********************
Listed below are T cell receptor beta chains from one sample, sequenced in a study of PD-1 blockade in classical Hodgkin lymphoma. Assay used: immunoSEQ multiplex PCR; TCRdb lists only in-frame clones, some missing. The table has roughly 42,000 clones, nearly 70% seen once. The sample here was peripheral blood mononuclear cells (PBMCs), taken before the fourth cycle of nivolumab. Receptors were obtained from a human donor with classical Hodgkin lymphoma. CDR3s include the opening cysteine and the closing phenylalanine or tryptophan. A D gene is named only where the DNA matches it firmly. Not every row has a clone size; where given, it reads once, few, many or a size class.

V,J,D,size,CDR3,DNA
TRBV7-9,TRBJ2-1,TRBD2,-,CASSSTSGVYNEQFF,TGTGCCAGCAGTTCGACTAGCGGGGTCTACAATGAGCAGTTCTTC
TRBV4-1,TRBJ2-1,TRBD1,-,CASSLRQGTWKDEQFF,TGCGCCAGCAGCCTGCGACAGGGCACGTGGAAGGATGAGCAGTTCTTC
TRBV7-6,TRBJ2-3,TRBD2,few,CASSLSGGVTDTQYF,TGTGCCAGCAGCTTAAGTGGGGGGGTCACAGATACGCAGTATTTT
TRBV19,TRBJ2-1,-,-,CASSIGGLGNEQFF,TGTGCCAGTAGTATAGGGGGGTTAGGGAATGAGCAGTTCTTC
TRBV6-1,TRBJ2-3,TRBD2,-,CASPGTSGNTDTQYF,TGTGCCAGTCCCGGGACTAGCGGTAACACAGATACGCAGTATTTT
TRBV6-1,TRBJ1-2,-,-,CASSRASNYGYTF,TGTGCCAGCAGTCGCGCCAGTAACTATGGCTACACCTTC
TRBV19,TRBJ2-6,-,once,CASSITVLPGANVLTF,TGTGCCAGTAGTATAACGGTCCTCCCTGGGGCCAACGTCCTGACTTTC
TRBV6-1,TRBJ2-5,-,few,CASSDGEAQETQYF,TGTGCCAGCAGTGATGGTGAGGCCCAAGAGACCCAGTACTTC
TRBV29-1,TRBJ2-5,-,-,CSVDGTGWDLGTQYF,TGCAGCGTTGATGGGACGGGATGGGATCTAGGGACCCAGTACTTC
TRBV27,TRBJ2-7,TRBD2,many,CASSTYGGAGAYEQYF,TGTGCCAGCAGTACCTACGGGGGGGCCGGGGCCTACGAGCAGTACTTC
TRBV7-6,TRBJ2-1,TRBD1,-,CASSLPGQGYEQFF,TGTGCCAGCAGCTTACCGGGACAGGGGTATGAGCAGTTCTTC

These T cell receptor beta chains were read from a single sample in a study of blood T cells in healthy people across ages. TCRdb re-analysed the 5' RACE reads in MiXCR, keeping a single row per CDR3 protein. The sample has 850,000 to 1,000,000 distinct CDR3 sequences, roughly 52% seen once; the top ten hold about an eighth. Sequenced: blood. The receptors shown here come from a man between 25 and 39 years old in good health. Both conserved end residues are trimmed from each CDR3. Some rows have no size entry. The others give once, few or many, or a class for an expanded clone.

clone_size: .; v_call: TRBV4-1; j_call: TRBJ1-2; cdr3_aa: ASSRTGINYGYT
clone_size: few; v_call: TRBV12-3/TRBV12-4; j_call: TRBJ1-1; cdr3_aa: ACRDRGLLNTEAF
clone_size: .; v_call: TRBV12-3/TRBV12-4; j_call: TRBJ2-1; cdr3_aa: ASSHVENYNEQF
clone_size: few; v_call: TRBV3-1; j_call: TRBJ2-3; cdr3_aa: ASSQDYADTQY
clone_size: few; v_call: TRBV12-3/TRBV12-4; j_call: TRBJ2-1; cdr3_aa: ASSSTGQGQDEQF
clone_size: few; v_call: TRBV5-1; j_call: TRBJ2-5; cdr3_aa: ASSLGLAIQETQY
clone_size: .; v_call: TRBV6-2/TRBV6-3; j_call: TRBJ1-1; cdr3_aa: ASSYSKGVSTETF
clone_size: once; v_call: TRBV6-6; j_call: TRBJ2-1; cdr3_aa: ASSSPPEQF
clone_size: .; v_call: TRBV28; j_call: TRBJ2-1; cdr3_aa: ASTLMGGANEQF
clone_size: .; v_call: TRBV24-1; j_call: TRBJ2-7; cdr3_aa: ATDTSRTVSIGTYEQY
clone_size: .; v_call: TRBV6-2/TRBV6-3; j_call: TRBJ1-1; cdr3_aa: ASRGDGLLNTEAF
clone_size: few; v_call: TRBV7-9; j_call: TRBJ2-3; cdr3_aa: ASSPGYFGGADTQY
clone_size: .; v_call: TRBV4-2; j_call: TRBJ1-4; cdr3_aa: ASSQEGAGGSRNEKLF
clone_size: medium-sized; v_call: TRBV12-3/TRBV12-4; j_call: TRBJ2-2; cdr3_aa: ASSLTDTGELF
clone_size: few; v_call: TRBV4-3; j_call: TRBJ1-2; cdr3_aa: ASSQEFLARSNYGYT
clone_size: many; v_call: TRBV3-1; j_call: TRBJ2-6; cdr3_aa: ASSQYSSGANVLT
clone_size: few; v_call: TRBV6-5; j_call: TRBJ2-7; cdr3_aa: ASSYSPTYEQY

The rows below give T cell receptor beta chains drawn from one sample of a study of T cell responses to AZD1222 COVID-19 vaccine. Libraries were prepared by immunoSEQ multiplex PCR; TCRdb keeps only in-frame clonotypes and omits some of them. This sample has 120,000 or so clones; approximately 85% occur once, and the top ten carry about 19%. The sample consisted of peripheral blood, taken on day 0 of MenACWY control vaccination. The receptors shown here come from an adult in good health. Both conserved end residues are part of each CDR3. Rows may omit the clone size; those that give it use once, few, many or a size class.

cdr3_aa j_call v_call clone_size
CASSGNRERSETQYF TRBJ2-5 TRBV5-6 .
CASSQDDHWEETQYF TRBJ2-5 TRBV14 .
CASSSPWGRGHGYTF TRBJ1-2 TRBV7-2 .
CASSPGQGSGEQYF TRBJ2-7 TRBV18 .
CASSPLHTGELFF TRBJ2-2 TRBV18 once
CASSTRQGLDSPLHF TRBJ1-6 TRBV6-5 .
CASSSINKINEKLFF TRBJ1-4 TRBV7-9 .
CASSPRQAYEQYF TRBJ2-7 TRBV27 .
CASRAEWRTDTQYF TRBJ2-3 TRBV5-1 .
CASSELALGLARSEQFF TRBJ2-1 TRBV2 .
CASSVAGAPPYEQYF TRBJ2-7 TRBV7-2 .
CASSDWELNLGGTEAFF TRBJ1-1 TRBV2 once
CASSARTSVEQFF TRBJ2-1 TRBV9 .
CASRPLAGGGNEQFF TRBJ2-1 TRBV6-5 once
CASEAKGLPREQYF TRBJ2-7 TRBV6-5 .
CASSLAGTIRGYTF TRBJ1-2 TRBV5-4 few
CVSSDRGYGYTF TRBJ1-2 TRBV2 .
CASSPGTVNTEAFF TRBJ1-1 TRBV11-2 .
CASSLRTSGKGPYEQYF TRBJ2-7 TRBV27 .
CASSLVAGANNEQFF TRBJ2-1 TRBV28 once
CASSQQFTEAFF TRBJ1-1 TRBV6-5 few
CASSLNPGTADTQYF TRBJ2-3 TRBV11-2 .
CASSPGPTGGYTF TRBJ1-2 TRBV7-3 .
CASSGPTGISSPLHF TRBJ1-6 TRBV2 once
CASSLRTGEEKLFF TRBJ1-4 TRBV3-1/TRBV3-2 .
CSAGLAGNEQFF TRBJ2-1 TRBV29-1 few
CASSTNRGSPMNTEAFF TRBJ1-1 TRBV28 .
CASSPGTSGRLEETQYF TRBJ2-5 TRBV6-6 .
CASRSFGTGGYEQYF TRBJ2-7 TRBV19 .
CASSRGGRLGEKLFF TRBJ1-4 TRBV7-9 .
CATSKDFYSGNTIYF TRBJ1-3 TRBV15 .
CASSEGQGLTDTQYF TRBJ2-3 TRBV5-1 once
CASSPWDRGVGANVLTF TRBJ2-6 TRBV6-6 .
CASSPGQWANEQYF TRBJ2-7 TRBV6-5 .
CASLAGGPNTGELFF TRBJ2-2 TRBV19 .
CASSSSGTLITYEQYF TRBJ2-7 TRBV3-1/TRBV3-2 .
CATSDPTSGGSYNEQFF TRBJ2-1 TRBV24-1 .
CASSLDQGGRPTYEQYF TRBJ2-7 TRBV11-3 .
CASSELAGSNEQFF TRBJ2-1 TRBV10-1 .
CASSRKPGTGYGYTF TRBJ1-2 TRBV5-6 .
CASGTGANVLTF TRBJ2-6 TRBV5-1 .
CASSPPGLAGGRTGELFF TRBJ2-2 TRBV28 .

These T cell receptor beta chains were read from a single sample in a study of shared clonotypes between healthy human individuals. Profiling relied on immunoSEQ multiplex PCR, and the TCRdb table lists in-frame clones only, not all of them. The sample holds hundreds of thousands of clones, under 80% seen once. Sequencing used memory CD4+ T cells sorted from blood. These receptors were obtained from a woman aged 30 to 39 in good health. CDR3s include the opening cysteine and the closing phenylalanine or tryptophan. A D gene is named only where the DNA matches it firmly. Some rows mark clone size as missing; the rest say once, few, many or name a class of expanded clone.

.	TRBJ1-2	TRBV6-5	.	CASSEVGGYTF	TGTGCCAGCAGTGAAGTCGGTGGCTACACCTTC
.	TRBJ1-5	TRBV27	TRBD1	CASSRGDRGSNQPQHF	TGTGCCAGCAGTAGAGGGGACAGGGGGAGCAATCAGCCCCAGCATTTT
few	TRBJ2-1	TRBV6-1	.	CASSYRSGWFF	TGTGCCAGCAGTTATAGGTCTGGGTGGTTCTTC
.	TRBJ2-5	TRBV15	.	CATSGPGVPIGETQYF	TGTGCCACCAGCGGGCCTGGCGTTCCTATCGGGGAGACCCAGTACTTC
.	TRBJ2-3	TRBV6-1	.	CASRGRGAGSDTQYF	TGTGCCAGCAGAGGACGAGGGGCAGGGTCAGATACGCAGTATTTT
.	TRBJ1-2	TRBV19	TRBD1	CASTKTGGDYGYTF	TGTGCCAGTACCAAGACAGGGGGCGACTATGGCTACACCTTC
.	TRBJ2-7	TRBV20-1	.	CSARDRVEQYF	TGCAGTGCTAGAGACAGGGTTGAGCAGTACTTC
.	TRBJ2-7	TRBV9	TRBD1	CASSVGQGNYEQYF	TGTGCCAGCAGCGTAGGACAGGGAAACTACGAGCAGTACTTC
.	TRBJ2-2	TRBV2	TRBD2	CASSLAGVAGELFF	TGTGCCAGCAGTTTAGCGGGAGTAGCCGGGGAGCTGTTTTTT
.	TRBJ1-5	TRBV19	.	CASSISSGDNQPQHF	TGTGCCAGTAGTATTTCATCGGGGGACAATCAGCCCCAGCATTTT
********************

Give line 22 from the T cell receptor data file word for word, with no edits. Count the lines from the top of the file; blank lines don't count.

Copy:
clone_size: once; v_call: TRBV6-6; j_call: TRBJ2-1; cdr3_aa: ASSSPPEQF